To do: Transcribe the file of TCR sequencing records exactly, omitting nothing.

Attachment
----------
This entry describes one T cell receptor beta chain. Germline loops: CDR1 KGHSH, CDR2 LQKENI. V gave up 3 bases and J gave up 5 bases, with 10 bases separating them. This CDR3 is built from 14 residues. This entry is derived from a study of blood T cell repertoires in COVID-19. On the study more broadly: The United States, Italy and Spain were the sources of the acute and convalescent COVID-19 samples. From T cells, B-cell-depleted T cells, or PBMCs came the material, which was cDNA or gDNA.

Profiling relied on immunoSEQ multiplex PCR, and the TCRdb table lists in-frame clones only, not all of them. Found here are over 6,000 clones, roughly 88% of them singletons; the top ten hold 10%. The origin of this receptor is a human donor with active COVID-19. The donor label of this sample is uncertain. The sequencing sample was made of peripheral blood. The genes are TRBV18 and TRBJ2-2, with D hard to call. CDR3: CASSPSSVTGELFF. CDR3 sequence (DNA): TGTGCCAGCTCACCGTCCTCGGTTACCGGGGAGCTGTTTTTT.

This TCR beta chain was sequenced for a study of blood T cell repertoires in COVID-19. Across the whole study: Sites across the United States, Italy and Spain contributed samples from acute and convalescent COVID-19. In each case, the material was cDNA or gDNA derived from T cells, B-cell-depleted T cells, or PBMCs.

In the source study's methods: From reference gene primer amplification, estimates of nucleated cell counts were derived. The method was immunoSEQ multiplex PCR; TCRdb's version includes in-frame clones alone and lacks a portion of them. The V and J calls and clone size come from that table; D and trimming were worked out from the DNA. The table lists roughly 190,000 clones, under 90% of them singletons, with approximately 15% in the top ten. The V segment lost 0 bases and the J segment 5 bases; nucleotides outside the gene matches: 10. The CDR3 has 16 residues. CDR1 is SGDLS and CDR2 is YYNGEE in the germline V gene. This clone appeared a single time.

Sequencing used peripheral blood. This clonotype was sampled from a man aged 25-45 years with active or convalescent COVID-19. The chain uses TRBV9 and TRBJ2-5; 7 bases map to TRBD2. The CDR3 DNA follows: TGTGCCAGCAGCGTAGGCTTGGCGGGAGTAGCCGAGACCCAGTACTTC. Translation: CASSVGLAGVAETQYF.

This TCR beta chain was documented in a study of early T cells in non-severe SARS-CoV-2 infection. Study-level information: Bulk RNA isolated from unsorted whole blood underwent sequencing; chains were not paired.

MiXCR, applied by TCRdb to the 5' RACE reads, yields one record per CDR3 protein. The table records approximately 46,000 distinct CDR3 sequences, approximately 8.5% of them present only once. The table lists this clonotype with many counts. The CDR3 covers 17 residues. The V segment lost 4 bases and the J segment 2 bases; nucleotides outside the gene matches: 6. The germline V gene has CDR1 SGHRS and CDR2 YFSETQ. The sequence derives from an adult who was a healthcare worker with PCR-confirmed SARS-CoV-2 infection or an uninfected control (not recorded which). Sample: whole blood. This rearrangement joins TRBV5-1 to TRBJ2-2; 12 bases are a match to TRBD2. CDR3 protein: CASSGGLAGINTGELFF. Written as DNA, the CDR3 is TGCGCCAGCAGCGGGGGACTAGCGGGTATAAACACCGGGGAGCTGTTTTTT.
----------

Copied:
This entry describes one T cell receptor beta chain. Germline loops: CDR1 KGHSH, CDR2 LQKENI. V gave up 3 bases and J gave up 5 bases, with 10 bases separating them. This CDR3 is built from 14 residues. This entry is derived from a study of blood T cell repertoires in COVID-19. On the study more broadly: The United States, Italy and Spain were the sources of the acute and convalescent COVID-19 samples. From T cells, B-cell-depleted T cells, or PBMCs came the material, which was cDNA or gDNA.

Profiling relied on immunoSEQ multiplex PCR, and the TCRdb table lists in-frame clones only, not all of them. Found here are over 6,000 clones, roughly 88% of them singletons; the top ten hold 10%. The origin of this receptor is a human donor with active COVID-19. The donor label of this sample is uncertain. The sequencing sample was made of peripheral blood. The genes are TRBV18 and TRBJ2-2, with D hard to call. CDR3: CASSPSSVTGELFF. CDR3 sequence (DNA): TGTGCCAGCTCACCGTCCTCGGTTACCGGGGAGCTGTTTTTT.

This TCR beta chain was sequenced for a study of blood T cell repertoires in COVID-19. Across the whole study: Sites across the United States, Italy and Spain contributed samples from acute and convalescent COVID-19. In each case, the material was cDNA or gDNA derived from T cells, B-cell-depleted T cells, or PBMCs.

In the source study's methods: From reference gene primer amplification, estimates of nucleated cell counts were derived. The method was immunoSEQ multiplex PCR; TCRdb's version includes in-frame clones alone and lacks a portion of them. The V and J calls and clone size come from that table; D and trimming were worked out from the DNA. The table lists roughly 190,000 clones, under 90% of them singletons, with approximately 15% in the top ten. The V segment lost 0 bases and the J segment 5 bases; nucleotides outside the gene matches: 10. The CDR3 has 16 residues. CDR1 is SGDLS and CDR2 is YYNGEE in the germline V gene. This clone appeared a single time.

Sequencing used peripheral blood. This clonotype was sampled from a man aged 25-45 years with active or convalescent COVID-19. The chain uses TRBV9 and TRBJ2-5; 7 bases map to TRBD2. The CDR3 DNA follows: TGTGCCAGCAGCGTAGGCTTGGCGGGAGTAGCCGAGACCCAGTACTTC. Translation: CASSVGLAGVAETQYF.

This TCR beta chain was documented in a study of early T cells in non-severe SARS-CoV-2 infection. Study-level information: Bulk RNA isolated from unsorted whole blood underwent sequencing; chains were not paired.

MiXCR, applied by TCRdb to the 5' RACE reads, yields one record per CDR3 protein. The table records approximately 46,000 distinct CDR3 sequences, approximately 8.5% of them present only once. The table lists this clonotype with many counts. The CDR3 covers 17 residues. The V segment lost 4 bases and the J segment 2 bases; nucleotides outside the gene matches: 6. The germline V gene has CDR1 SGHRS and CDR2 YFSETQ. The sequence derives from an adult who was a healthcare worker with PCR-confirmed SARS-CoV-2 infection or an uninfected control (not recorded which). Sample: whole blood. This rearrangement joins TRBV5-1 to TRBJ2-2; 12 bases are a match to TRBD2. CDR3 protein: CASSGGLAGINTGELFF. Written as DNA, the CDR3 is TGCGCCAGCAGCGGGGGACTAGCGGGTATAAACACCGGGGAGCTGTTTTTT.